For cook and seasonal campground owner Nathan St. Goddard, the Russian invasion of Ukraine is hitting closer to home than expected.
St. Goddard is the owner and operator of Johnson’s of St. Mary, a campground, RV park, cabin rental site and restaurant located less than .5 miles from the east entrance of Glacier National Park. Normally for St. Goddard, summer means hiring a full bench of workers to keep up with Glacier’s busy season, as thousands of campground guests and diners cycle through his doors. But this season, a lack of J-1 visa workers has left Johnson’s of St. Mary understaffed, forcing St. Goddard to cut back on normal operations.
“It’s been tough,” St. Goddard said. “We’ve limited our menu. We’ve increased our prices. You have to do that across the board.”
Many of these absent workers, the campground owner said, usually come from conflict-ridden Russia and Ukraine.
J-1 visa recipients have long supported the tourism economy of northwest Montana. The international exchange workers often come to the Flathead Valley to work as cooks, servers, housekeepers and support staff in the businesses in and around Glacier. The program is designed for workers to experience American life and culture while working in short-term, often seasonal, positions.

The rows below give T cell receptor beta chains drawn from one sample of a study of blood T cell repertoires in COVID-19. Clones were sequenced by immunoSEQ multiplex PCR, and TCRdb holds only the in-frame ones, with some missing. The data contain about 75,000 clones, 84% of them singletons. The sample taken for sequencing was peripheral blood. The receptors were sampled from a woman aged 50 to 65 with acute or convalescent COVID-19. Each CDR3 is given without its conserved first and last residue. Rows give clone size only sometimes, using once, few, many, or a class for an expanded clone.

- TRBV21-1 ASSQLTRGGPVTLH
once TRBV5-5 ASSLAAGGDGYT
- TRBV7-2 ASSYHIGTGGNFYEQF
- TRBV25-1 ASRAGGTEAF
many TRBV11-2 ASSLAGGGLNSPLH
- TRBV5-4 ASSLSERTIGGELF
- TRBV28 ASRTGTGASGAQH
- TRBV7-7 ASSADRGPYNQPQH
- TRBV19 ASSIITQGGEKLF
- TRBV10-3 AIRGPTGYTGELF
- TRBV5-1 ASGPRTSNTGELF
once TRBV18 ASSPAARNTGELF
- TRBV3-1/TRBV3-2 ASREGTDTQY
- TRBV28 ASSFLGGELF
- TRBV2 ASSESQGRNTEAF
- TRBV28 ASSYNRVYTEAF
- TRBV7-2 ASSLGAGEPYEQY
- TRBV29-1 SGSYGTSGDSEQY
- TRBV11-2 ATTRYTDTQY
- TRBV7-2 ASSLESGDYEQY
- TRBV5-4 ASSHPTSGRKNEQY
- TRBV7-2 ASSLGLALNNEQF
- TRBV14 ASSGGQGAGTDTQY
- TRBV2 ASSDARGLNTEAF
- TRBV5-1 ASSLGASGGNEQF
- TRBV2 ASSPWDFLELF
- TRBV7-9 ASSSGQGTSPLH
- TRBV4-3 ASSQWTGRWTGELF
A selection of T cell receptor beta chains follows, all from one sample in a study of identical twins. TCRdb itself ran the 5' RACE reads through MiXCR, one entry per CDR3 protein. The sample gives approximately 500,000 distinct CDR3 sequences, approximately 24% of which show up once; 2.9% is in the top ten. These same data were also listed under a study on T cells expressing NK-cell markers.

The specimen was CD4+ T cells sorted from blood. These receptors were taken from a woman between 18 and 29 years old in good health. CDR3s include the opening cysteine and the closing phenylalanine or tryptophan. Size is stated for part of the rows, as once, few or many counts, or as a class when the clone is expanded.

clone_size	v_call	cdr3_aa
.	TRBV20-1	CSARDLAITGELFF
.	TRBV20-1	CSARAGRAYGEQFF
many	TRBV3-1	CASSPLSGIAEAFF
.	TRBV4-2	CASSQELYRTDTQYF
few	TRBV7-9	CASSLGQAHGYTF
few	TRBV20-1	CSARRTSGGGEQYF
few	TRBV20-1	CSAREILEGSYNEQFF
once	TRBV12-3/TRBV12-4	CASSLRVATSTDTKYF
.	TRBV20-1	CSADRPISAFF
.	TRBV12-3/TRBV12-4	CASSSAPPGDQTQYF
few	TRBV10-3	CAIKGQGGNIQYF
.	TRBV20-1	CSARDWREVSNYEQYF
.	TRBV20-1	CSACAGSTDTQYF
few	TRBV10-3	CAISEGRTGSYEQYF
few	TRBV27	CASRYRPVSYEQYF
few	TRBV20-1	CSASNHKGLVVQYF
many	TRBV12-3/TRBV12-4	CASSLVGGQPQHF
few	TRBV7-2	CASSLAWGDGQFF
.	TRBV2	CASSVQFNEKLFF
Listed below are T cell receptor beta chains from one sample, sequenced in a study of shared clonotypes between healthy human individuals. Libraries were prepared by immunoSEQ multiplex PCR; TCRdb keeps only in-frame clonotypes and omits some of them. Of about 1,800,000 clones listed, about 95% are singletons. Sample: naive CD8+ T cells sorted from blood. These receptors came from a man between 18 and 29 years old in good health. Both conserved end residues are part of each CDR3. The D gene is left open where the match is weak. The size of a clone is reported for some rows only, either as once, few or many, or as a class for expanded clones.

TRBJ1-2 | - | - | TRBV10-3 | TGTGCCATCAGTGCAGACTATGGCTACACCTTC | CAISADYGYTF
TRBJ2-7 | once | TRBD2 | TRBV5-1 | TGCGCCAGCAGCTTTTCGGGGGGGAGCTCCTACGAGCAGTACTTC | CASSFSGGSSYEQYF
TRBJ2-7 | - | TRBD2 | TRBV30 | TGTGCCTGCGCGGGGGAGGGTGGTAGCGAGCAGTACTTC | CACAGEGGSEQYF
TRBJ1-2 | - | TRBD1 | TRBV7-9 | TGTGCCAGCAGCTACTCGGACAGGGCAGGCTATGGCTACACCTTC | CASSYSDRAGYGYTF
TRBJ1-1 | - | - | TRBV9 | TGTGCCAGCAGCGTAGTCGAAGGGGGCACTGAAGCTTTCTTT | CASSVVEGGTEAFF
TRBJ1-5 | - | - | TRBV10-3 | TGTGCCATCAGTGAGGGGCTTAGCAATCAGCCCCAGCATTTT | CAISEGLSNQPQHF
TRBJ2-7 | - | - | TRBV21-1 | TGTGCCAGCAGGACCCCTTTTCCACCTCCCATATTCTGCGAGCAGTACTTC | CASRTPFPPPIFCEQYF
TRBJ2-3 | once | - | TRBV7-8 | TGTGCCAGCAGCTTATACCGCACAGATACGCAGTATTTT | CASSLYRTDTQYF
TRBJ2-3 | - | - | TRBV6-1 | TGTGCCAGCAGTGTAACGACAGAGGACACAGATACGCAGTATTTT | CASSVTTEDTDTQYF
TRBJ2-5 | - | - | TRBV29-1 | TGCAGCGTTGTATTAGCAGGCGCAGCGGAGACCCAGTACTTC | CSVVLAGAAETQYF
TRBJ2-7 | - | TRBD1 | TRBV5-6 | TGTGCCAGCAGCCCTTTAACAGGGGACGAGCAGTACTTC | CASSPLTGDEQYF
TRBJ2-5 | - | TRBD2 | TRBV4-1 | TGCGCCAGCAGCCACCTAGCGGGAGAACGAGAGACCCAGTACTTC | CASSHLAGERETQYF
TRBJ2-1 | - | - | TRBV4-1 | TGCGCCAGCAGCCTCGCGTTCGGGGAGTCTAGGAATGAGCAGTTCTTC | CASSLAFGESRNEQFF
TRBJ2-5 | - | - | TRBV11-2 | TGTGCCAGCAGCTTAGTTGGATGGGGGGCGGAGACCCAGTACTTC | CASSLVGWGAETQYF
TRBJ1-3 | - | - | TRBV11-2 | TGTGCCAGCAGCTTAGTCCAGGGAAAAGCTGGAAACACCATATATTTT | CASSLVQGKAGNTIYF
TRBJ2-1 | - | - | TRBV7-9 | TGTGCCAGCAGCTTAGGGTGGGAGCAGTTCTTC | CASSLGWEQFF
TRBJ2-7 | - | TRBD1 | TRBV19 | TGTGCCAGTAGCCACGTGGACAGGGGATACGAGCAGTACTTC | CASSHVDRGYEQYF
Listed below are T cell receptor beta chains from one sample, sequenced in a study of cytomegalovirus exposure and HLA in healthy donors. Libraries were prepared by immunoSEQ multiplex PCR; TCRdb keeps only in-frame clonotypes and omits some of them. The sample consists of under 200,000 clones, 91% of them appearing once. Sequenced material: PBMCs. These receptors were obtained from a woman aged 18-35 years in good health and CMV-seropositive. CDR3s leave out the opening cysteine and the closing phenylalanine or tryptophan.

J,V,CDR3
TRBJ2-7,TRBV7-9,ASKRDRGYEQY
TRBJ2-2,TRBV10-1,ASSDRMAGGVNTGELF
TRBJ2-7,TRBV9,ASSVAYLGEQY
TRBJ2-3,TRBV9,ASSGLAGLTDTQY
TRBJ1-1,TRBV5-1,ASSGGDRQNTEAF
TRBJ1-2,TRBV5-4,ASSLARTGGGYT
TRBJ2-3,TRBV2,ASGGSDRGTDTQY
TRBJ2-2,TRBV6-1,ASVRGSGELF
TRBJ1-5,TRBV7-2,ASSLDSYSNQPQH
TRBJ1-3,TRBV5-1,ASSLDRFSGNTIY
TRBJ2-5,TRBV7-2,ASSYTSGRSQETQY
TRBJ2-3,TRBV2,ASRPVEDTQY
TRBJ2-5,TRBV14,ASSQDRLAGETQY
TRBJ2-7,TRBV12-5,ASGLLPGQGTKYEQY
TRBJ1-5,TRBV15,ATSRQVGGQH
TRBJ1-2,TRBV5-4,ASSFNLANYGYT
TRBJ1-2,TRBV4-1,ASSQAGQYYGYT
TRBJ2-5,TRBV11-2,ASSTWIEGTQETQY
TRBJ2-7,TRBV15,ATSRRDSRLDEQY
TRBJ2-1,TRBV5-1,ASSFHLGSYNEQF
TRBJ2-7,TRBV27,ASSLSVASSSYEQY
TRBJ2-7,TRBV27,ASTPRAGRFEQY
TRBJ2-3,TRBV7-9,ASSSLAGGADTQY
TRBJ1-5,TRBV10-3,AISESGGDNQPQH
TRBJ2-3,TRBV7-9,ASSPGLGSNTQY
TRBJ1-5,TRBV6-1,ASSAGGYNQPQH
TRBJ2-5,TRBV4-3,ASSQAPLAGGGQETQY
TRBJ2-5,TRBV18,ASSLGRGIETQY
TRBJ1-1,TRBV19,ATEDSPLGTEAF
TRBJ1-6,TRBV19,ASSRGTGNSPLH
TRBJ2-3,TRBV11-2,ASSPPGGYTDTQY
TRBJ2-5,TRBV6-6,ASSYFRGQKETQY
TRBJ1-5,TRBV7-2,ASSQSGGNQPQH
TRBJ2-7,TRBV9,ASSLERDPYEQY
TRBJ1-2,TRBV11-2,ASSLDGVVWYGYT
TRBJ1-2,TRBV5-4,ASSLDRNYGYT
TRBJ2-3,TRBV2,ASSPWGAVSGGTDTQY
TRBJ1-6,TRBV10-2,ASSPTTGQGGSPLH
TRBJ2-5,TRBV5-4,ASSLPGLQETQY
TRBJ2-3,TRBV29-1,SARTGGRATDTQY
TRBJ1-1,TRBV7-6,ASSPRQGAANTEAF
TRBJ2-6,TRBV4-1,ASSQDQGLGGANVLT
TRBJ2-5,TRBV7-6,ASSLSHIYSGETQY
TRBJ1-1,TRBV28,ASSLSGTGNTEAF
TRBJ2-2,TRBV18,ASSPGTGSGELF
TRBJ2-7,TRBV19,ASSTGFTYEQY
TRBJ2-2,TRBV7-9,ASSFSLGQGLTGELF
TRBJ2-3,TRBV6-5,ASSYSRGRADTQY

Montana hosted 2,652 J-1 workers in 2018 and 2,844 in 2019, the majority of whom came on the summer work travel and student secondary programs.
In June 2020, President Trump halted work visa issuances in the wake of the COVID-19 pandemic, bringing the number of J-1 workers in Montana down to 206. Despite increased vaccinations and lifted domestic restrictions in 2021, backlogs at U.S. consulates and travel bans for foreigners kept J-1 visas at low levels. Montana was able to employ 1,159 J-1 holders in 2021, a more promising number than the year prior, but still far below typical numbers.
Things were looking up this summer for businesses like St. Goddard’s, which hoped to replenish their staff of J-1 workers as COVID-induced backlogs dissipated and travel bans fell. Johnson’s of St. Mary typically employs a handful of J-1 workers as cooks and dishwashers in its restaurant.